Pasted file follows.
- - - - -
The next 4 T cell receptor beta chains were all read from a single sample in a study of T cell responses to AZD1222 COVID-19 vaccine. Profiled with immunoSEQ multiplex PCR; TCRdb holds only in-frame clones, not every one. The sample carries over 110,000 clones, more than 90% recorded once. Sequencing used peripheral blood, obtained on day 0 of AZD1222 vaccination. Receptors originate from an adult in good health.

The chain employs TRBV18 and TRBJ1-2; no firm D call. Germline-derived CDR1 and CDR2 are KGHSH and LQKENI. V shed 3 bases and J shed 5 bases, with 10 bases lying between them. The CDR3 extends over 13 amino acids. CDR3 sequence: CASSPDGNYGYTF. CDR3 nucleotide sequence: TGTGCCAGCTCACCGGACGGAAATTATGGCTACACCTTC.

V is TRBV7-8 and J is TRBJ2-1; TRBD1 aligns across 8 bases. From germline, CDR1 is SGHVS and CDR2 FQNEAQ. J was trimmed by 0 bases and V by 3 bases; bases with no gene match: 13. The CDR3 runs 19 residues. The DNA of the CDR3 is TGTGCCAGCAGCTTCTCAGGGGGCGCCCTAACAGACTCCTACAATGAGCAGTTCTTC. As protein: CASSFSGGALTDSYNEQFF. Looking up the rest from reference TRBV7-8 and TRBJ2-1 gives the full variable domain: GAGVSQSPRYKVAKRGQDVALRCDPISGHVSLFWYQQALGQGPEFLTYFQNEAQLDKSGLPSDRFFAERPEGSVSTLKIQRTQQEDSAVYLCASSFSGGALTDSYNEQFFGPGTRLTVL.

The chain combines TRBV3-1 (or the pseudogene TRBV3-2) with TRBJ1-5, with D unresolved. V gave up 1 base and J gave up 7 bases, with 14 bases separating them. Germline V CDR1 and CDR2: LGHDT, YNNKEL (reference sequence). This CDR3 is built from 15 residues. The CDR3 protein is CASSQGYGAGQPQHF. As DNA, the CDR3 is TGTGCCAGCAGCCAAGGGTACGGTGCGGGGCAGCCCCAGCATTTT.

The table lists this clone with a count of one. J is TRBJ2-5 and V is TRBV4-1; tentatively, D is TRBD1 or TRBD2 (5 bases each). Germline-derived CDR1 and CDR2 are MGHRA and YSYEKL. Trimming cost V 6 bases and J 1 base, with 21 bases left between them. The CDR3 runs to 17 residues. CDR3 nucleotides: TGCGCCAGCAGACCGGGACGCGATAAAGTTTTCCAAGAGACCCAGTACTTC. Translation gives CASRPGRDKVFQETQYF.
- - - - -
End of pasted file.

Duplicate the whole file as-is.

The next 4 T cell receptor beta chains were all read from a single sample in a study of T cell responses to AZD1222 COVID-19 vaccine. Profiled with immunoSEQ multiplex PCR; TCRdb holds only in-frame clones, not every one. The sample carries over 110,000 clones, more than 90% recorded once. Sequencing used peripheral blood, obtained on day 0 of AZD1222 vaccination. Receptors originate from an adult in good health.

The chain employs TRBV18 and TRBJ1-2; no firm D call. Germline-derived CDR1 and CDR2 are KGHSH and LQKENI. V shed 3 bases and J shed 5 bases, with 10 bases lying between them. The CDR3 extends over 13 amino acids. CDR3 sequence: CASSPDGNYGYTF. CDR3 nucleotide sequence: TGTGCCAGCTCACCGGACGGAAATTATGGCTACACCTTC.

V is TRBV7-8 and J is TRBJ2-1; TRBD1 aligns across 8 bases. From germline, CDR1 is SGHVS and CDR2 FQNEAQ. J was trimmed by 0 bases and V by 3 bases; bases with no gene match: 13. The CDR3 runs 19 residues. The DNA of the CDR3 is TGTGCCAGCAGCTTCTCAGGGGGCGCCCTAACAGACTCCTACAATGAGCAGTTCTTC. As protein: CASSFSGGALTDSYNEQFF. Looking up the rest from reference TRBV7-8 and TRBJ2-1 gives the full variable domain: GAGVSQSPRYKVAKRGQDVALRCDPISGHVSLFWYQQALGQGPEFLTYFQNEAQLDKSGLPSDRFFAERPEGSVSTLKIQRTQQEDSAVYLCASSFSGGALTDSYNEQFFGPGTRLTVL.

The chain combines TRBV3-1 (or the pseudogene TRBV3-2) with TRBJ1-5, with D unresolved. V gave up 1 base and J gave up 7 bases, with 14 bases separating them. Germline V CDR1 and CDR2: LGHDT, YNNKEL (reference sequence). This CDR3 is built from 15 residues. The CDR3 protein is CASSQGYGAGQPQHF. As DNA, the CDR3 is TGTGCCAGCAGCCAAGGGTACGGTGCGGGGCAGCCCCAGCATTTT.

The table lists this clone with a count of one. J is TRBJ2-5 and V is TRBV4-1; tentatively, D is TRBD1 or TRBD2 (5 bases each). Germline-derived CDR1 and CDR2 are MGHRA and YSYEKL. Trimming cost V 6 bases and J 1 base, with 21 bases left between them. The CDR3 runs to 17 residues. CDR3 nucleotides: TGCGCCAGCAGACCGGGACGCGATAAAGTTTTCCAAGAGACCCAGTACTTC. Translation gives CASRPGRDKVFQETQYF.